Dealing With The Metadata Mess

Courtesy of Optimize

Start thinking about where metadata exists in your company, and before long you'll be breaking out the ibuprofen. Content management applications. Business intelligence repositories. Service-oriented architectures. Data-quality management systems. Although vendors haven't given us a vehicle for snap-your-fingers consolidation, Forrester Research analyst Rob Karel has some suggestions about how you can start thinking about the problem and derive a solution.

Q: Let's start with your definition of metadata and why it's such an issue.

A: My definition of metadata spans multiple technology platforms, and the challenge is to drive the necessary architectural convergence of these different platforms to solve more-complex business problems. And although different applications manage metadata, they don't manage the different flavors of metadata that build the foundation for structured data management, such as those in ETL [extraction , transformation, and load] applications, data warehouses, business intelligence, or SOA technologies.

Q: What should CIOs be thinking about metadata?

A: They should be thinking about metadata only in terms of the business problems they're trying to solve, rather than focusing on the technology they're married to. Metadata needs to rely on those [aforementioned] technologies working together in an integrated fashion.

Q: Is it possible for applications to share their metadata?

A: Not all metadata needs to live to a physical repository. That's technically unfeasible and probably even unnecessary. You don't need it all in the same place, because it serves different purposes. You have to build an architecture with technology that can manage the appropriate capabilities, whether it's Web services with a feed to multiple repositories or business intelligence.

Remember, there's going to be business intelligence metadata that's going to be relevant only to someone doing BI, and that's OK. But you have to think about how this metadata is relevant beyond this silo. What are you trying to do, what metadata do we need to do it, and how do we find it?

Q: What vendors are we talking about?

A: There isn't a single technology, although we may have stuck some technologies together with duct tape. Most of the stand-alone metadata repositories specialize in structured data. There is no easy answer. The standards efforts are going for low-hanging fruit, with specific business processes coming later. You may have to come up with your own definitions—start with your business model and work down.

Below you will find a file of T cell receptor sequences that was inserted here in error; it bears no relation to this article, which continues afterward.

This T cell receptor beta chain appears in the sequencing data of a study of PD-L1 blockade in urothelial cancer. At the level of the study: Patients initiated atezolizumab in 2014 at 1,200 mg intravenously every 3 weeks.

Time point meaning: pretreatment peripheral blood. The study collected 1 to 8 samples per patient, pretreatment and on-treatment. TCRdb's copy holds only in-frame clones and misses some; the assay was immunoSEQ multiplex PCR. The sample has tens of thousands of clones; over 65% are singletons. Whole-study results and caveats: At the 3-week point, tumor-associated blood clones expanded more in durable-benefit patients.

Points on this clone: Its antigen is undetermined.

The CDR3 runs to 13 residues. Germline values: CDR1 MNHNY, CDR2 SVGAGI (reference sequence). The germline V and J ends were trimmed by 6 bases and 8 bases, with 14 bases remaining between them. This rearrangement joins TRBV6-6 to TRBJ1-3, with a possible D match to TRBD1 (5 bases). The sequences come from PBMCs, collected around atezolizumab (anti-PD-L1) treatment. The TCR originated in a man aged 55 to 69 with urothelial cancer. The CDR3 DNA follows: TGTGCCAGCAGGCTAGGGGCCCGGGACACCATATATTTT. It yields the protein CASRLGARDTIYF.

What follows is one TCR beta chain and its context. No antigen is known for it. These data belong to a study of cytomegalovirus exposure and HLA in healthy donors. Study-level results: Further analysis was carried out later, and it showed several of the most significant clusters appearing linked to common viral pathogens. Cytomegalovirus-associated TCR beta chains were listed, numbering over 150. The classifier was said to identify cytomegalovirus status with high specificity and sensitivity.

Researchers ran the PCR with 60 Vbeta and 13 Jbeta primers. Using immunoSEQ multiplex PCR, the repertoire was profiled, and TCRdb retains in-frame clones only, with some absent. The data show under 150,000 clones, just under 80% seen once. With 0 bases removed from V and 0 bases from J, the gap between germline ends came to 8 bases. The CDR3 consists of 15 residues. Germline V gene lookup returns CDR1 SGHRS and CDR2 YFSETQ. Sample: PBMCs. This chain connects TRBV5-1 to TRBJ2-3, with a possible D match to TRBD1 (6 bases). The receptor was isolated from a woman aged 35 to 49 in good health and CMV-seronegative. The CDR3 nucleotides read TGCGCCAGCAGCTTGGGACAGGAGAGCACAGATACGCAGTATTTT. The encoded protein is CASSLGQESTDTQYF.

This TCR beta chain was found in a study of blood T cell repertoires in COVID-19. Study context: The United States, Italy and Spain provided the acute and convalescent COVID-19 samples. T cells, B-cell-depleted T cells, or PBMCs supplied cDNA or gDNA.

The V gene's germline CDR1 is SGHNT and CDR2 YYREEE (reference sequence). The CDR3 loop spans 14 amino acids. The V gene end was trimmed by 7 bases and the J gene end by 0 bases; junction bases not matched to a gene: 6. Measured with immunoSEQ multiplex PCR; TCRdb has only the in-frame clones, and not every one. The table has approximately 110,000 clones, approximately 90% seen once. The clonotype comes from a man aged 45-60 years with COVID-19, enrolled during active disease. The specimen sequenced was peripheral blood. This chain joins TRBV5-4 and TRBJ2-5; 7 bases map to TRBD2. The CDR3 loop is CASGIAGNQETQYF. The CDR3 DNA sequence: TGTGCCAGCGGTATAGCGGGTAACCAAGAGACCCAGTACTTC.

Q: Assuming that you can do this, what value can you derive from integrating metadata?

A: It's a communication layer for cross-functional projects. It enables that next level of capability, because you're not stuck in silos within the technology. You can get a 360-degree view of a customer. You can see employee data more clearly. It gives you the ability to take information or knowledge from disparate systems and allow IT professionals to see the value in a cross-functional effort to enable a simple capability. The overall goal is to share knowledge across the enterprise, as opposed to having it retained by just a few individuals, and make sure it's not duplicated.

Q: What should IT do now?

A: IT should start working from the bottom up and from the top down. Vendors within these silos have made vast improvements in how they're allowing end users to capture data within their own environment. Make sure you're doing the best you can to make sure the metadata you've captured is as high-quality as possible.

Q: Who's doing this well among the vendors?

A: There are data integration vendors that are making strides in expanding their own ecosystem; for instance, IBM is working on master data management issues and is thinking about unstructured data as well. That said, even though the vendors are thinking about it, they haven't gotten there yet. Very few vendors even have offerings that cross all application segments. Some of the bigger companies do, because they play in several market spaces, and they see the value for their own offerings.

Q: Any other challenges?

A: Metadata is the least popular of the initiatives without a visible ROI. Now data quality is getting its day in the sun, but five years ago, data-quality measures couldn't prove their own ROI. Metadata is where data quality was five years ago.

Q&A conducted by contributing Web editor Howard Baldwin.